Brown bread, if we mistake not, was the kind used by the patriarchs; and none died of dyspepsia. Fine bolting cloths were probably unknown in ancient times, and the present generation would be more healthy without them. Massinissa, king of Numidia, “ died in the 97th year of his age, one hundred and forty-nine years before the Christian era. He was remarkable for the health he long enjoyed. This strength of mind and body he chiefly owed to the temperance which he observed. He was seen eating brown bread at the door of his tent the day after he had obtained a great victory over the armies of Carthage.”


“ He grew, and he was weaned.”—Gen. xxi. 8. O my soul, as I view the little fact recorded in this text, how beautifully it brings to my recollection the growth of grace in the children of the Almighty. Children who, ere infinite love led them to feel the nature of their transgressions, with the direful effects and the heinousness of them, had hard hearts, incapable of spiritual sensation, now feel them softened by the cheering words of the Saviour, “ Thy sins are forgiven thee.” From thence grace grows abundantly, diffusing itself over the whole ; which grace raises us above the world ; and though great dangers and troublesome obstacles arise to impede our farther progress, still this grace will detach our hearts from all the things of earth, and will direct us on to salvation ; and thus obstacles never to be overcome, are driven before us like chaff before the wind.

What a sublime possession has the Christian in this, when tempted by petty baubles, by the vain mimicry and show of Satan ; he, by grace, cries aloud, “O Lord, shut my eyes from beholding vanity; make me to rest alone upon thee.” It enables him, when he beholds the precious gems of earth, to scorn them, and to say, Far, O far inferior is this earthly bauble to my never-fading inestimable gem, the Lord of Hosts, who, by his power, weans us from the world, and bestows upon us the blessed possession of heaven. Happy indeed is the man who at once discharges the duty, and enjoys the privilege, of detachment from the world.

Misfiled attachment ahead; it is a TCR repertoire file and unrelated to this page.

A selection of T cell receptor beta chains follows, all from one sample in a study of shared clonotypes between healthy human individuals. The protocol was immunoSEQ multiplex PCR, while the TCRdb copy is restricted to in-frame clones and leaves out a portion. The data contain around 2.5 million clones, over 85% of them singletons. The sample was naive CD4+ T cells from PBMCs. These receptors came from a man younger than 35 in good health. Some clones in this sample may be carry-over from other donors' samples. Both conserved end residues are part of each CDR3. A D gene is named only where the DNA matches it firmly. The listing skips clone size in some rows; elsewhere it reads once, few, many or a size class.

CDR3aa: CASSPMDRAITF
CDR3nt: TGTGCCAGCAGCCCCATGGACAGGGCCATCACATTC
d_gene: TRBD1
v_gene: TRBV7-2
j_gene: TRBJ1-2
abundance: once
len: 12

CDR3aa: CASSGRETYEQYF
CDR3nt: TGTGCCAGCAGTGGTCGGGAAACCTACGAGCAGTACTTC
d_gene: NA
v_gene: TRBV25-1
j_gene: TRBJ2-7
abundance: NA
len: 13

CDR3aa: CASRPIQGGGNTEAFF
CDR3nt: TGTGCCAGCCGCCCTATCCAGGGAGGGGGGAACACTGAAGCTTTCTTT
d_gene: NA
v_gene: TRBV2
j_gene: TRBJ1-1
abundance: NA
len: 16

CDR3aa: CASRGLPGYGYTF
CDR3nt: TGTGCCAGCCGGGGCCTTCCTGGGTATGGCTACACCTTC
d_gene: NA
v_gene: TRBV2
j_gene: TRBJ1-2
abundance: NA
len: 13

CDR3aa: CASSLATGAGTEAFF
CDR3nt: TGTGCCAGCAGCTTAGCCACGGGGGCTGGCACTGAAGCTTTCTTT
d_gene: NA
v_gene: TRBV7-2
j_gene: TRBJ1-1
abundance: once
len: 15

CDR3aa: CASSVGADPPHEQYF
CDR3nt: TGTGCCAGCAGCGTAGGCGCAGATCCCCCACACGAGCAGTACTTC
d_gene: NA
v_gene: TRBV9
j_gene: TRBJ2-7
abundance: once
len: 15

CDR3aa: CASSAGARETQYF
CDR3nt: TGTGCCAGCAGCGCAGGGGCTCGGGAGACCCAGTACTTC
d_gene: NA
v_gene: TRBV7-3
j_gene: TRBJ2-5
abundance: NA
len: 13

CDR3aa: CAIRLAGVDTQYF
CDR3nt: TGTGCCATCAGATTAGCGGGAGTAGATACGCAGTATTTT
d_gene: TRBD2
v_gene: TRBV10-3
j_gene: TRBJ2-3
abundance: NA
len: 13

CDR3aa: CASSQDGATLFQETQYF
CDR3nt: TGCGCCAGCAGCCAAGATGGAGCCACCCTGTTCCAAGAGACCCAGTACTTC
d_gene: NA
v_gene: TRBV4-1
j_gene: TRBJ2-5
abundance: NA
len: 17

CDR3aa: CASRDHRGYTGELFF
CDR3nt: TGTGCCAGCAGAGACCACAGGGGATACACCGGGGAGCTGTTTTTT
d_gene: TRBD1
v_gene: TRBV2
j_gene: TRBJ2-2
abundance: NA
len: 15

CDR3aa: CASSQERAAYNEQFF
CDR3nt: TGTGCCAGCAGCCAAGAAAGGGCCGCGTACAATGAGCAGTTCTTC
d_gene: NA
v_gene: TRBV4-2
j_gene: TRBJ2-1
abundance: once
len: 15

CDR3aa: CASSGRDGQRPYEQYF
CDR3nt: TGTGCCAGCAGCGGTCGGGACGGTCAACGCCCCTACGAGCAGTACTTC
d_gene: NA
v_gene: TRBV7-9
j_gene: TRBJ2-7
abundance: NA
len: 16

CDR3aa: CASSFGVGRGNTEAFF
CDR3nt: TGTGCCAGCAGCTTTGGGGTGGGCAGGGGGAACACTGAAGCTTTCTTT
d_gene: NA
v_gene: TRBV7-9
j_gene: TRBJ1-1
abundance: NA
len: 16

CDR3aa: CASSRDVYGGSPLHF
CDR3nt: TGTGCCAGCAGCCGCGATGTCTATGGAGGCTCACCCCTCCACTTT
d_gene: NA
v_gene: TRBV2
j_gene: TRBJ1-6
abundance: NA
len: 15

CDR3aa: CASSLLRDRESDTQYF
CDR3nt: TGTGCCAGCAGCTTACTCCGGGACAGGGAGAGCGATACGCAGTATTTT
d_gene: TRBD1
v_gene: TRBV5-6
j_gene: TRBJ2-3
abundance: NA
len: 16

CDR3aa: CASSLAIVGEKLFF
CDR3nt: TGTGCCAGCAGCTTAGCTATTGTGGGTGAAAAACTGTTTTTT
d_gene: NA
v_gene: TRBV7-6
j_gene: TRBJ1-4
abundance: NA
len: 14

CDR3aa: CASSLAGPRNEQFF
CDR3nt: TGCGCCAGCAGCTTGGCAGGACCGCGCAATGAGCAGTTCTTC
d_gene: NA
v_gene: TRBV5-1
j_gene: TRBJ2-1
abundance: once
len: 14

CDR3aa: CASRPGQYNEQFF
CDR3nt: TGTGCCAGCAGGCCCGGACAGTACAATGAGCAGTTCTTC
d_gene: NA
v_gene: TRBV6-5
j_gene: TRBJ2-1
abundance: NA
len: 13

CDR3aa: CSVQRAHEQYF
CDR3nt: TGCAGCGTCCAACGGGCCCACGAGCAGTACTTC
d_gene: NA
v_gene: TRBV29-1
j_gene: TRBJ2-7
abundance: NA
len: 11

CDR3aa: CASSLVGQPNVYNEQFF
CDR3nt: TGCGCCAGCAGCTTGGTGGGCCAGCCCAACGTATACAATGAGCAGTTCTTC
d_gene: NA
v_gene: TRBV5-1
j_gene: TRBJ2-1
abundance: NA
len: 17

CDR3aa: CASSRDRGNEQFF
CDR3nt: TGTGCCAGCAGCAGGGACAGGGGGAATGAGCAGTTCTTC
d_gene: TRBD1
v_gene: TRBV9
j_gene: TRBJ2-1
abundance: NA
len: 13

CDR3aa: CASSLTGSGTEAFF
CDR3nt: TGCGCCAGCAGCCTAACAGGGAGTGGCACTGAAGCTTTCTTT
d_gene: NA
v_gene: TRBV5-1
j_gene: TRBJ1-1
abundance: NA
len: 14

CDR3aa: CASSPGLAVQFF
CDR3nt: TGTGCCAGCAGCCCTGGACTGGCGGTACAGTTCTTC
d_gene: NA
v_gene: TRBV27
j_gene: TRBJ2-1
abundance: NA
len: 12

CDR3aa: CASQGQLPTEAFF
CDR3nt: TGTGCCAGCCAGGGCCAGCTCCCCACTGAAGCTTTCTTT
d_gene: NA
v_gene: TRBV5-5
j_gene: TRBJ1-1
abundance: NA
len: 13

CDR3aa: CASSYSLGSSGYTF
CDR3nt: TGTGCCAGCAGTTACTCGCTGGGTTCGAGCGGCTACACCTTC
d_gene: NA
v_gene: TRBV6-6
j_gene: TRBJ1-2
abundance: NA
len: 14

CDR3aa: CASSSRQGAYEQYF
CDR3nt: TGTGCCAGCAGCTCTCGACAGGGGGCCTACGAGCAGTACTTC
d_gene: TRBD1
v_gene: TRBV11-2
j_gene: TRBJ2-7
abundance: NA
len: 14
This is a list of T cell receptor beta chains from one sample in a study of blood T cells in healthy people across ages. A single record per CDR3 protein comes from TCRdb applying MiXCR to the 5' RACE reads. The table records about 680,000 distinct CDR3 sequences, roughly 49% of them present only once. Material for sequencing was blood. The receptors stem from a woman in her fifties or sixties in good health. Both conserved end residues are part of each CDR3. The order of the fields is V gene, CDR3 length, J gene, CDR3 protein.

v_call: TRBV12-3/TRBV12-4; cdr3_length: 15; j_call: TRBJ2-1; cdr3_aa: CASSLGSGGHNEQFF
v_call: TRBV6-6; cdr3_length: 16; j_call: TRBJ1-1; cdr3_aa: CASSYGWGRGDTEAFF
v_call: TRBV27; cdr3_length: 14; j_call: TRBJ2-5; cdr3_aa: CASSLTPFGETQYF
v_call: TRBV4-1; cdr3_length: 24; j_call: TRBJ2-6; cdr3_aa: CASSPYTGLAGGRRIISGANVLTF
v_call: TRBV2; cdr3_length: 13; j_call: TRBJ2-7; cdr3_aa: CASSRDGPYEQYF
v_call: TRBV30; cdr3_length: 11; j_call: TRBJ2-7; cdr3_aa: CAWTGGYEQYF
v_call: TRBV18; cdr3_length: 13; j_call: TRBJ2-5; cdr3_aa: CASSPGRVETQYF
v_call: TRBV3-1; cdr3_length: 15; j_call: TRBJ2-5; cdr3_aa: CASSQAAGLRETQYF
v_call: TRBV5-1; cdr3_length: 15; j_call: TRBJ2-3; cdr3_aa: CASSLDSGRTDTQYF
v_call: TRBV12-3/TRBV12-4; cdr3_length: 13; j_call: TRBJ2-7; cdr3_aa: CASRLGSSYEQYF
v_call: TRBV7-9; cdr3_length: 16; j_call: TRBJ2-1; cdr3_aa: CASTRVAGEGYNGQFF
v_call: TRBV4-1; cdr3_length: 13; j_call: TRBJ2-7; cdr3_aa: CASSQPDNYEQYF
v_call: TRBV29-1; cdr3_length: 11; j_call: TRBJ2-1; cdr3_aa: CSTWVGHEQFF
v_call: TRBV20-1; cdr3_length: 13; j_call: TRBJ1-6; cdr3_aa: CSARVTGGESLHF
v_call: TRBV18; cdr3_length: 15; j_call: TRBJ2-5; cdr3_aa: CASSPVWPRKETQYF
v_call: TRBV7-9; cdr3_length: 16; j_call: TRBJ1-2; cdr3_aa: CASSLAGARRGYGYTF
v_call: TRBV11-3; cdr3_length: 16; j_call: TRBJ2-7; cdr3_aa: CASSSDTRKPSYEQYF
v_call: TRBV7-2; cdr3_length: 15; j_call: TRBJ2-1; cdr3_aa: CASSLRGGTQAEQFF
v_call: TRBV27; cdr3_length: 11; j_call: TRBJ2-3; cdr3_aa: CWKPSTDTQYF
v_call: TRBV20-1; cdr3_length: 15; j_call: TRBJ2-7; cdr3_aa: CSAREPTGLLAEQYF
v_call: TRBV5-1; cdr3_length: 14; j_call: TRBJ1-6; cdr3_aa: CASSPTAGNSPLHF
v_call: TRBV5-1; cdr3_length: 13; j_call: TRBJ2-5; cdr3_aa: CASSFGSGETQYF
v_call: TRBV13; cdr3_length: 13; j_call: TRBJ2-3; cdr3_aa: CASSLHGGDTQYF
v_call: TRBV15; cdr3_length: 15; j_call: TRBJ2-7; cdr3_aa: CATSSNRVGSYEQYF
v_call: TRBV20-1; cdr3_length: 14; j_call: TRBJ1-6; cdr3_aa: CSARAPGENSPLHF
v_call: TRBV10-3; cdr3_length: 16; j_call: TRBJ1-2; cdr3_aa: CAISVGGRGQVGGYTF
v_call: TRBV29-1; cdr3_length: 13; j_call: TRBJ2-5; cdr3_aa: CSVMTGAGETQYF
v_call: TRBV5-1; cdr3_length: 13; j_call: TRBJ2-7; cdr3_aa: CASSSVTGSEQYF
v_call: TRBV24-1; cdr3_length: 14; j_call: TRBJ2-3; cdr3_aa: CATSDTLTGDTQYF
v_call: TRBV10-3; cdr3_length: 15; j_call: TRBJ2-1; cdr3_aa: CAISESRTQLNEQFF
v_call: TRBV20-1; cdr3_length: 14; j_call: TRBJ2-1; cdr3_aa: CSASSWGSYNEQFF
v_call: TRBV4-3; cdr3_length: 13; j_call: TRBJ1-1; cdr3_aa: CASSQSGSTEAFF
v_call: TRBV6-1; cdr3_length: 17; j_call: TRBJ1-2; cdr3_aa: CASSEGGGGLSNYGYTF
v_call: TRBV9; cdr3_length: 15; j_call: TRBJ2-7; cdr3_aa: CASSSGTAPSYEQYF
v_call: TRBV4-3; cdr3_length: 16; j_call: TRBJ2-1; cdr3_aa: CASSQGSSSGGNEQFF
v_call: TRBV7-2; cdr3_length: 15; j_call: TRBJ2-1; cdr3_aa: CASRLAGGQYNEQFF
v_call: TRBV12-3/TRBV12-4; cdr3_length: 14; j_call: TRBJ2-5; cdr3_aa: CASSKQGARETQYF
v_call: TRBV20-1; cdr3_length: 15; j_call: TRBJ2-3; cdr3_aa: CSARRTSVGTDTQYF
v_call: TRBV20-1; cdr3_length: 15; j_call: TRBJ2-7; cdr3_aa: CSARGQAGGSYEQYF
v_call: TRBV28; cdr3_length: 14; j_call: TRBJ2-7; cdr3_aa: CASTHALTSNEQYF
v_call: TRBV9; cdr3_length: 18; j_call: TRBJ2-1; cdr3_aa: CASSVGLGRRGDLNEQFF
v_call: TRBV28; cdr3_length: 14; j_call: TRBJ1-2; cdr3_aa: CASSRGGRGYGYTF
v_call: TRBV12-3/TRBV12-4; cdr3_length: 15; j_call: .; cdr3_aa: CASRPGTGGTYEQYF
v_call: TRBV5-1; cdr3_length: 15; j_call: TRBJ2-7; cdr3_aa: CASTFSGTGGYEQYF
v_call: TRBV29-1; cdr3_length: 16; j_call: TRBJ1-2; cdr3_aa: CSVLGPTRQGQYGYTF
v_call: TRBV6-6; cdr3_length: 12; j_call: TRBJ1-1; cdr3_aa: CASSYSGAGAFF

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No. II.-MEETING OF THE SAINTS IN HEAVEN. Among the most delightful associations connected with the world of spirits, is the idea which originates in our belief in the communion of saints, and which represents to us the children of God who have lived upon earth at various periods of time, as forming one fold under one great Shepherd.

Of those who, in humbly pursuing the paths of faith and holiness, are looking forward to be introduced to this company of the redeemed;

there are few who have not fixed upon a chosen circle of just men made perfect, from whose society they expect more particular pleasure. The idea is so natural, so intimately blended with all our better feelings, and really forms so beautiful and strong a tie to the invisible world, that it is one which it cannot be wrong to entertain. The chosen circle, doubtless, consists, in the first place, of those whom having seen, we have known and loved; kindred and friends who have died in the Lord attach us to the citizens of heaven, and cause us to remember Zion with a more vivid interest.

'Tis sweet, as year by year we lose

Friends out of sight, by faith to muse